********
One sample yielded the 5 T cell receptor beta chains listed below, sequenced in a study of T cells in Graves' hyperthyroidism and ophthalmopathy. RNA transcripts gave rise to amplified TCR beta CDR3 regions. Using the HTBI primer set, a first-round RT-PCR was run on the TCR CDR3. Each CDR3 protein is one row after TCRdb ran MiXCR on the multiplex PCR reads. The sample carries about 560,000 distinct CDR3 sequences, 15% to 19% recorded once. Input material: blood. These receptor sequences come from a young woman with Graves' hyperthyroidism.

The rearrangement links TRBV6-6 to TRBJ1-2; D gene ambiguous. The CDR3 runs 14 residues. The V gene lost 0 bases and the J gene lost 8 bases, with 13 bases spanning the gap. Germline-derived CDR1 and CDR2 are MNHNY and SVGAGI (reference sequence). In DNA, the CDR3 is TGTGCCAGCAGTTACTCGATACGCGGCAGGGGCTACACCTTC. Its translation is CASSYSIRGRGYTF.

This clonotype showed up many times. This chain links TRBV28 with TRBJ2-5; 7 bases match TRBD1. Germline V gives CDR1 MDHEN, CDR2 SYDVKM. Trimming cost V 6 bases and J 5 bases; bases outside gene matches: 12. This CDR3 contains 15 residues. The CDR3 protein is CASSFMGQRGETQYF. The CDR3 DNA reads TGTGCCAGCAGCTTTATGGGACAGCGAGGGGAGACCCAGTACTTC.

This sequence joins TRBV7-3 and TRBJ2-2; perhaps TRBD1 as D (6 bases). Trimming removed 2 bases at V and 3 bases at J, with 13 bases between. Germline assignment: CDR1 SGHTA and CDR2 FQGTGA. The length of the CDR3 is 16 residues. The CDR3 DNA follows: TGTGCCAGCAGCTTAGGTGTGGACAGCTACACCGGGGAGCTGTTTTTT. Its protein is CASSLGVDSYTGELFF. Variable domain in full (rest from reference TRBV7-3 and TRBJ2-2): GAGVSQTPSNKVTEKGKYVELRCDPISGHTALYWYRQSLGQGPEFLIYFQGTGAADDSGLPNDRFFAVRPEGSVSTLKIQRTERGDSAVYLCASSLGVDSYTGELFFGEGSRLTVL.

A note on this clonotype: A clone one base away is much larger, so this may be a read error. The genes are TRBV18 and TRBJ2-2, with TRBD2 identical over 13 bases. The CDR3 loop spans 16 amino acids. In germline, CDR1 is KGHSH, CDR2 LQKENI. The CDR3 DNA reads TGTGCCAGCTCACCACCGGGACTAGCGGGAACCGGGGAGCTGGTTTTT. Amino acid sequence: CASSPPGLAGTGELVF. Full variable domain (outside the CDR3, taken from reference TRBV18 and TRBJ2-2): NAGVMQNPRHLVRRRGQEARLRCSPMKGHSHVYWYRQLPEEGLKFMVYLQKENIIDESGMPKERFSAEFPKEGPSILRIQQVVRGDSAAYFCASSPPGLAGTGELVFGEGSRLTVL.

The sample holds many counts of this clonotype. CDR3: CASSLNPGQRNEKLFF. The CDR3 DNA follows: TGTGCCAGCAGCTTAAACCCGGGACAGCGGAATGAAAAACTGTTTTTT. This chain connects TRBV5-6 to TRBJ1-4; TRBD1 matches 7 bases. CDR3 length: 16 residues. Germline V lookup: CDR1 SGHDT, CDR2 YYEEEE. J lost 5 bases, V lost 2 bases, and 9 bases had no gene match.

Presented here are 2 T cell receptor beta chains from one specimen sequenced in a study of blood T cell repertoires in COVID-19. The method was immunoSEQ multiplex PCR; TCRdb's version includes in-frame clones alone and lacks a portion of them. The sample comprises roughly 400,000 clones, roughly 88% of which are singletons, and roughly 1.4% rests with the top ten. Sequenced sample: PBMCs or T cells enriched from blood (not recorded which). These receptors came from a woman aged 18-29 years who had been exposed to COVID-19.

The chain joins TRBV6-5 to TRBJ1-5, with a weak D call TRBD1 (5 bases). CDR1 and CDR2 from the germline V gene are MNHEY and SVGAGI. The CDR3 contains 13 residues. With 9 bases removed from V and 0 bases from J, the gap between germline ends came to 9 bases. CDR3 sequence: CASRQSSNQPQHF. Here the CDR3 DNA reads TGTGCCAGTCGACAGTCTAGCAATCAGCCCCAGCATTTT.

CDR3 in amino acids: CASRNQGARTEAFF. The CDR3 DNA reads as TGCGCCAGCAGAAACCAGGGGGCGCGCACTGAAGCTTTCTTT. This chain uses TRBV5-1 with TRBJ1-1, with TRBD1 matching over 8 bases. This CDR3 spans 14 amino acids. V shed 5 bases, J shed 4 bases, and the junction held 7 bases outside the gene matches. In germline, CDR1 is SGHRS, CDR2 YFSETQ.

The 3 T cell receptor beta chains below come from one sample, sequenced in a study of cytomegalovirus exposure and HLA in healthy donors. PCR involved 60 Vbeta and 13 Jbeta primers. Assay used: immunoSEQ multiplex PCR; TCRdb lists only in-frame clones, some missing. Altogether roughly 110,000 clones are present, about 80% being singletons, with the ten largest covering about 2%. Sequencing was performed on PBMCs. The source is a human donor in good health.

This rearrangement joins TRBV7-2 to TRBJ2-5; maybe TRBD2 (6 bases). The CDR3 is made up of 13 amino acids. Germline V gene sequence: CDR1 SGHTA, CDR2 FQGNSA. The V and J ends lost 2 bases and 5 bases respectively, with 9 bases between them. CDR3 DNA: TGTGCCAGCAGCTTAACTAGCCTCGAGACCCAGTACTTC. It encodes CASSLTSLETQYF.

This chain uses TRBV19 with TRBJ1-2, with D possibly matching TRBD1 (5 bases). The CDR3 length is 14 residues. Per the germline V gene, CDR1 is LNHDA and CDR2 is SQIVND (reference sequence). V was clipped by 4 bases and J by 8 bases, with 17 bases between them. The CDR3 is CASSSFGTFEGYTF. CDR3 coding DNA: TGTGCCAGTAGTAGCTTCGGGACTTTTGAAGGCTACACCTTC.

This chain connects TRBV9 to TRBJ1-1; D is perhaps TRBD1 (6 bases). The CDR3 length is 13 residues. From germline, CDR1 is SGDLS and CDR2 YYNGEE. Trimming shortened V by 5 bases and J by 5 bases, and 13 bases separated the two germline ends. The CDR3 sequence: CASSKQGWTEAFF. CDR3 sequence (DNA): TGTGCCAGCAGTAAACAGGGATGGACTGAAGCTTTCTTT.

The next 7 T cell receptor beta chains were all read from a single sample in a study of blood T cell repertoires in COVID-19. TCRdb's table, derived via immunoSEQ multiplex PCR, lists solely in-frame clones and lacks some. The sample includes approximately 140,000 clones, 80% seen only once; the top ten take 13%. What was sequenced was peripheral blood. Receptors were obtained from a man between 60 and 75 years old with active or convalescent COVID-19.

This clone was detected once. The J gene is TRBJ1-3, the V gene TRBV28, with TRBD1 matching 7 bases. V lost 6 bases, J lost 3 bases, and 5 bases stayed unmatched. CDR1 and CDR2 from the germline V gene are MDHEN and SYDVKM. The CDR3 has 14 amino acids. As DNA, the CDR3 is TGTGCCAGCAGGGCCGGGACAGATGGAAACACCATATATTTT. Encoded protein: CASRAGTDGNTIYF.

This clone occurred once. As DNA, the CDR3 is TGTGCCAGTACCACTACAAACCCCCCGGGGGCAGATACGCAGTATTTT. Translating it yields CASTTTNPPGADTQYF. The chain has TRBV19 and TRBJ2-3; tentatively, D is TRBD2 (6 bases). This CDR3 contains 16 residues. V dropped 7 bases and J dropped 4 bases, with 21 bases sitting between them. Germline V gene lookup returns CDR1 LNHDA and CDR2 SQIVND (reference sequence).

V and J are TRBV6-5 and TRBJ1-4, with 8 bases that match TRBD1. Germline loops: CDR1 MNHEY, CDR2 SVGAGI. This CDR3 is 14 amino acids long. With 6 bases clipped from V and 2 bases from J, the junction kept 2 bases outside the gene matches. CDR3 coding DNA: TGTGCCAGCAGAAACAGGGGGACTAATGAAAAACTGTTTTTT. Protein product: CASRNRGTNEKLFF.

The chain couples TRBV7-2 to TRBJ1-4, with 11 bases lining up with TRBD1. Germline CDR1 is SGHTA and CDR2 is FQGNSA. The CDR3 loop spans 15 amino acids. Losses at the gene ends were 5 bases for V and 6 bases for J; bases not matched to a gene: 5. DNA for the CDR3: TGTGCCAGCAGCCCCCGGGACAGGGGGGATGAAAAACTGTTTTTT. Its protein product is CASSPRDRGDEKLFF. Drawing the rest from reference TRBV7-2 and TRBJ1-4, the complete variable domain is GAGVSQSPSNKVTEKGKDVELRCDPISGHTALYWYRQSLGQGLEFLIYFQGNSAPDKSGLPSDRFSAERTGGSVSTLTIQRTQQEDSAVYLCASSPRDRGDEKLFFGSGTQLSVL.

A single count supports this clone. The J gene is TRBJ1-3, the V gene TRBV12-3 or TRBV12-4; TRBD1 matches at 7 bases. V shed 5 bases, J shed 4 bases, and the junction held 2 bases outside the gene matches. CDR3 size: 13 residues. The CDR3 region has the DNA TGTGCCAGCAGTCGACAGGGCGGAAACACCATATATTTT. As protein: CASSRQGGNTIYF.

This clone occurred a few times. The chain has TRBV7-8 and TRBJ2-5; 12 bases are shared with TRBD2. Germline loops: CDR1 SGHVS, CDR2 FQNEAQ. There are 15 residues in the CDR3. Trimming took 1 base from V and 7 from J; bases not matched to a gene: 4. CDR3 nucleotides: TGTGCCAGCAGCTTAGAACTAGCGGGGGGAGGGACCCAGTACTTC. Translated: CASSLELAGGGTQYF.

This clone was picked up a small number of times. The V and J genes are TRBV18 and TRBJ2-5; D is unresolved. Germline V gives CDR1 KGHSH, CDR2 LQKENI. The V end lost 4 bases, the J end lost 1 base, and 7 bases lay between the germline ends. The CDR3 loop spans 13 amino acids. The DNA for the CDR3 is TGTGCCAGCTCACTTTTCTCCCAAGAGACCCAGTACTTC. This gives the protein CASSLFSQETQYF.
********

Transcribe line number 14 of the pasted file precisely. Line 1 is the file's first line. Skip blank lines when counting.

The next 7 T cell receptor beta chains were all read from a single sample in a study of blood T cell repertoires in COVID-19. TCRdb's table, derived via immunoSEQ multiplex PCR, lists solely in-frame clones and lacks some. The sample includes approximately 140,000 clones, 80% seen only once; the top ten take 13%. What was sequenced was peripheral blood. Receptors were obtained from a man between 60 and 75 years old with active or convalescent COVID-19.